Also, when doing downhill, try to ride berms faster. Try to clear sections of the descent faster and safely. And when learning bunny hopping or log-hopping, try as many times as you’ll need to master it.
Progress won’t always come as fast as you’d like. But you’ll certainly see significant improvement if you stick it out long enough.
3. Ride With Positive and Supportive Mountain Bikers
Positivity breeds positivity, and vice versa.
If you hang out with folks that don’t see the potential in you, you won’t improve as fast as you’d like. It’s a good idea to ride with MTBers that are better than you. But if they’re not supportive or try to make every conversation be about them, find better people.
If they seem to enjoy dropping you rather than pushing you to get better at mountain biking, drop them (pun intended). And if they pedal past you in the middle of the forest and leave you fixing a broken chain or a bigger problem, ditch them.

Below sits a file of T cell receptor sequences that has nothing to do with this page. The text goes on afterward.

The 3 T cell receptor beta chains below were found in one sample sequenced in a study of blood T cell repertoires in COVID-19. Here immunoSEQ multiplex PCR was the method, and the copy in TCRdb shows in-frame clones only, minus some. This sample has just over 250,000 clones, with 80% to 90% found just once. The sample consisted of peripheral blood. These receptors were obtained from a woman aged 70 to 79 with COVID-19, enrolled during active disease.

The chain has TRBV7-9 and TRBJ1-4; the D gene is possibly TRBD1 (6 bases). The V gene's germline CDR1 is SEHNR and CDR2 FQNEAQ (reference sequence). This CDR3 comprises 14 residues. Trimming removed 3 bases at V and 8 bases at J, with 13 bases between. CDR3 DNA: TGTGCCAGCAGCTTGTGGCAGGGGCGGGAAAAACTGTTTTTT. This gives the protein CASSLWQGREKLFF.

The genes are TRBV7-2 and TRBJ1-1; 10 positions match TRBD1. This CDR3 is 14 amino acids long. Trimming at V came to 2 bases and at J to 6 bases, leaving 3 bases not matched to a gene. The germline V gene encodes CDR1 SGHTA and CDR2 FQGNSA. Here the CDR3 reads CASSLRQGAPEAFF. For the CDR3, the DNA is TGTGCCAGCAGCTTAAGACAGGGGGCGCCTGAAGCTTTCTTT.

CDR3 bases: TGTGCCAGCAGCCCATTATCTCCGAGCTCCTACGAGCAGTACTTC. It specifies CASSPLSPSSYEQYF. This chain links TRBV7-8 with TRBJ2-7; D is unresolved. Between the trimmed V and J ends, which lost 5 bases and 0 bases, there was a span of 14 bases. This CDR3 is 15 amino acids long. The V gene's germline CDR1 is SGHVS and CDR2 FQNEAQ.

Being supportive means being genuinely interested in your progress. You want to ride with mountain biking enthusiasts that celebrate every milestone with you.
When you master berms, they’ll notice and acknowledge your progress. And every time you break your own record going downhill, they’ll say, “Dude, you really pinned it on that downhill run.”
The worst riders to be with are Stravassholes. With this type of rider, all that matters is clearing sections faster than they did the previous time. Even if that means rolling over or crashing into you!
4. Set Aside Time for Mountain Biking Lessons
The world is full of people that became super-competent without paying for expensive training lessons or buying uber-expensive courses. No field, hobby, or area of practice lacks a few self-taught experts that evolved into famous stars despite having received zero formal training.
You could learn everything you’d ever need to know about mountain biking without paying for mountain biking lessons. But we all know there’s loads of value in high-quality training.